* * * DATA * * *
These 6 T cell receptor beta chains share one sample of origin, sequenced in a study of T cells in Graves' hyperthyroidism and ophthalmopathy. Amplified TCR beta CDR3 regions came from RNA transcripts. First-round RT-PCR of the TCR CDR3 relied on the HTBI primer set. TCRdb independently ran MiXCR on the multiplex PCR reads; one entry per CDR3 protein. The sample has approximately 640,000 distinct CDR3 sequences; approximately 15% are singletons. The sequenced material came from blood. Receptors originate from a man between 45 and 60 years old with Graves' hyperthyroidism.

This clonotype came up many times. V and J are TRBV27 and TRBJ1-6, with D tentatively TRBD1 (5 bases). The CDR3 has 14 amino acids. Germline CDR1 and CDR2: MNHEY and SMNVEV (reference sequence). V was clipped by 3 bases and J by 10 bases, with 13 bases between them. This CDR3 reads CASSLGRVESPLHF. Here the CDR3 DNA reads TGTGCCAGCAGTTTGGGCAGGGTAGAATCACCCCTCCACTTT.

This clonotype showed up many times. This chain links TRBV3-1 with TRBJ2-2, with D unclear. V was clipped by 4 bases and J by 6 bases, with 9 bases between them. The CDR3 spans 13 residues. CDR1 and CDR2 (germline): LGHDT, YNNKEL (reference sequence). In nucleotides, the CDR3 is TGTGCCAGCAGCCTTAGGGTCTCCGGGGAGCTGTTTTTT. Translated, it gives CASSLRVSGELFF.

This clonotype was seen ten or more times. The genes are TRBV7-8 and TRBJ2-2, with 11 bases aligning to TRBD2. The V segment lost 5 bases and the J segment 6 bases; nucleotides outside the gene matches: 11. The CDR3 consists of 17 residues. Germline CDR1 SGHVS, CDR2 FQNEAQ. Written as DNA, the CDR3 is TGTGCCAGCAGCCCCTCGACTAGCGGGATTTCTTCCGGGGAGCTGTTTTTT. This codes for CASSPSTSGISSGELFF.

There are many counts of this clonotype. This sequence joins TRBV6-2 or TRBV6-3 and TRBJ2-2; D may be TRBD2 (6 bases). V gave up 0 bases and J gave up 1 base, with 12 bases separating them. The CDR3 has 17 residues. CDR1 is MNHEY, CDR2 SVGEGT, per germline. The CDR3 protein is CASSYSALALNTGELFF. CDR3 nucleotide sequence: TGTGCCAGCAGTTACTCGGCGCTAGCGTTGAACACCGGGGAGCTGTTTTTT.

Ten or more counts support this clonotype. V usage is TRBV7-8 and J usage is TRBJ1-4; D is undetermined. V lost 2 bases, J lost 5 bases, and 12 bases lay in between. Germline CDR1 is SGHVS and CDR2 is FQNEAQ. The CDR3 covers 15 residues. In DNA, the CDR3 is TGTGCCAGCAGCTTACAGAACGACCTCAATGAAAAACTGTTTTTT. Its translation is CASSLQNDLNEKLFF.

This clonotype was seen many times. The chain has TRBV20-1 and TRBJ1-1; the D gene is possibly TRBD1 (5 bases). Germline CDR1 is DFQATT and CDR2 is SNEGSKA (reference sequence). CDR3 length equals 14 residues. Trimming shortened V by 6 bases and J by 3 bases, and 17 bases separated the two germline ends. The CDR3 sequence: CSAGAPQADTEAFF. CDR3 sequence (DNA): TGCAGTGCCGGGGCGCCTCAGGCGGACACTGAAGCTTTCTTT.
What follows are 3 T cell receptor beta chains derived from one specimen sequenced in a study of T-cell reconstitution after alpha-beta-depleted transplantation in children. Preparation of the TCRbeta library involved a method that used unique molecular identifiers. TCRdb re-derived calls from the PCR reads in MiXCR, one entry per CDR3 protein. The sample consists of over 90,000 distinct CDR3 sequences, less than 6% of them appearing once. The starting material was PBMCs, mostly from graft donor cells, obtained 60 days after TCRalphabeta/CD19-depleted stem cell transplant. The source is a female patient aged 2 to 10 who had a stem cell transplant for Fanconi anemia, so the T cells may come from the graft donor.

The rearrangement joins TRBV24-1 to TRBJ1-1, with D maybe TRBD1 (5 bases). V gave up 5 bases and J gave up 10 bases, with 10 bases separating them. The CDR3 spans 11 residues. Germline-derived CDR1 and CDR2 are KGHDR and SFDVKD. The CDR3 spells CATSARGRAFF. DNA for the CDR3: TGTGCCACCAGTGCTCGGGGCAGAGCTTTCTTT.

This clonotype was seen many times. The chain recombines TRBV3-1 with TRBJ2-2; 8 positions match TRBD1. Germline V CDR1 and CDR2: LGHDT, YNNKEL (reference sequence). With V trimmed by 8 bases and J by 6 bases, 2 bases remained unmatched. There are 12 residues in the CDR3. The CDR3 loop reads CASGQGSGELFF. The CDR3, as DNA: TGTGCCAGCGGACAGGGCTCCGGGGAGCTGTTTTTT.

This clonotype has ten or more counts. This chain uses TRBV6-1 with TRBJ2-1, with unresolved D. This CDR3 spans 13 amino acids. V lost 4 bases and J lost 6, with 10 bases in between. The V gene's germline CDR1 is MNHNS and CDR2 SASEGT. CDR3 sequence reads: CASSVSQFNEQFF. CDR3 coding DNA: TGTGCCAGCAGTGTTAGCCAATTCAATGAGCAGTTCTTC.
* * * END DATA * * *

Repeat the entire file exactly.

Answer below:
These 6 T cell receptor beta chains share one sample of origin, sequenced in a study of T cells in Graves' hyperthyroidism and ophthalmopathy. Amplified TCR beta CDR3 regions came from RNA transcripts. First-round RT-PCR of the TCR CDR3 relied on the HTBI primer set. TCRdb independently ran MiXCR on the multiplex PCR reads; one entry per CDR3 protein. The sample has approximately 640,000 distinct CDR3 sequences; approximately 15% are singletons. The sequenced material came from blood. Receptors originate from a man between 45 and 60 years old with Graves' hyperthyroidism.

This clonotype came up many times. V and J are TRBV27 and TRBJ1-6, with D tentatively TRBD1 (5 bases). The CDR3 has 14 amino acids. Germline CDR1 and CDR2: MNHEY and SMNVEV (reference sequence). V was clipped by 3 bases and J by 10 bases, with 13 bases between them. This CDR3 reads CASSLGRVESPLHF. Here the CDR3 DNA reads TGTGCCAGCAGTTTGGGCAGGGTAGAATCACCCCTCCACTTT.

This clonotype showed up many times. This chain links TRBV3-1 with TRBJ2-2, with D unclear. V was clipped by 4 bases and J by 6 bases, with 9 bases between them. The CDR3 spans 13 residues. CDR1 and CDR2 (germline): LGHDT, YNNKEL (reference sequence). In nucleotides, the CDR3 is TGTGCCAGCAGCCTTAGGGTCTCCGGGGAGCTGTTTTTT. Translated, it gives CASSLRVSGELFF.

This clonotype was seen ten or more times. The genes are TRBV7-8 and TRBJ2-2, with 11 bases aligning to TRBD2. The V segment lost 5 bases and the J segment 6 bases; nucleotides outside the gene matches: 11. The CDR3 consists of 17 residues. Germline CDR1 SGHVS, CDR2 FQNEAQ. Written as DNA, the CDR3 is TGTGCCAGCAGCCCCTCGACTAGCGGGATTTCTTCCGGGGAGCTGTTTTTT. This codes for CASSPSTSGISSGELFF.

There are many counts of this clonotype. This sequence joins TRBV6-2 or TRBV6-3 and TRBJ2-2; D may be TRBD2 (6 bases). V gave up 0 bases and J gave up 1 base, with 12 bases separating them. The CDR3 has 17 residues. CDR1 is MNHEY, CDR2 SVGEGT, per germline. The CDR3 protein is CASSYSALALNTGELFF. CDR3 nucleotide sequence: TGTGCCAGCAGTTACTCGGCGCTAGCGTTGAACACCGGGGAGCTGTTTTTT.

Ten or more counts support this clonotype. V usage is TRBV7-8 and J usage is TRBJ1-4; D is undetermined. V lost 2 bases, J lost 5 bases, and 12 bases lay in between. Germline CDR1 is SGHVS and CDR2 is FQNEAQ. The CDR3 covers 15 residues. In DNA, the CDR3 is TGTGCCAGCAGCTTACAGAACGACCTCAATGAAAAACTGTTTTTT. Its translation is CASSLQNDLNEKLFF.

This clonotype was seen many times. The chain has TRBV20-1 and TRBJ1-1; the D gene is possibly TRBD1 (5 bases). Germline CDR1 is DFQATT and CDR2 is SNEGSKA (reference sequence). CDR3 length equals 14 residues. Trimming shortened V by 6 bases and J by 3 bases, and 17 bases separated the two germline ends. The CDR3 sequence: CSAGAPQADTEAFF. CDR3 sequence (DNA): TGCAGTGCCGGGGCGCCTCAGGCGGACACTGAAGCTTTCTTT.
What follows are 3 T cell receptor beta chains derived from one specimen sequenced in a study of T-cell reconstitution after alpha-beta-depleted transplantation in children. Preparation of the TCRbeta library involved a method that used unique molecular identifiers. TCRdb re-derived calls from the PCR reads in MiXCR, one entry per CDR3 protein. The sample consists of over 90,000 distinct CDR3 sequences, less than 6% of them appearing once. The starting material was PBMCs, mostly from graft donor cells, obtained 60 days after TCRalphabeta/CD19-depleted stem cell transplant. The source is a female patient aged 2 to 10 who had a stem cell transplant for Fanconi anemia, so the T cells may come from the graft donor.

The rearrangement joins TRBV24-1 to TRBJ1-1, with D maybe TRBD1 (5 bases). V gave up 5 bases and J gave up 10 bases, with 10 bases separating them. The CDR3 spans 11 residues. Germline-derived CDR1 and CDR2 are KGHDR and SFDVKD. The CDR3 spells CATSARGRAFF. DNA for the CDR3: TGTGCCACCAGTGCTCGGGGCAGAGCTTTCTTT.

This clonotype was seen many times. The chain recombines TRBV3-1 with TRBJ2-2; 8 positions match TRBD1. Germline V CDR1 and CDR2: LGHDT, YNNKEL (reference sequence). With V trimmed by 8 bases and J by 6 bases, 2 bases remained unmatched. There are 12 residues in the CDR3. The CDR3 loop reads CASGQGSGELFF. The CDR3, as DNA: TGTGCCAGCGGACAGGGCTCCGGGGAGCTGTTTTTT.

This clonotype has ten or more counts. This chain uses TRBV6-1 with TRBJ2-1, with unresolved D. This CDR3 spans 13 amino acids. V lost 4 bases and J lost 6, with 10 bases in between. The V gene's germline CDR1 is MNHNS and CDR2 SASEGT. CDR3 sequence reads: CASSVSQFNEQFF. CDR3 coding DNA: TGTGCCAGCAGTGTTAGCCAATTCAATGAGCAGTTCTTC.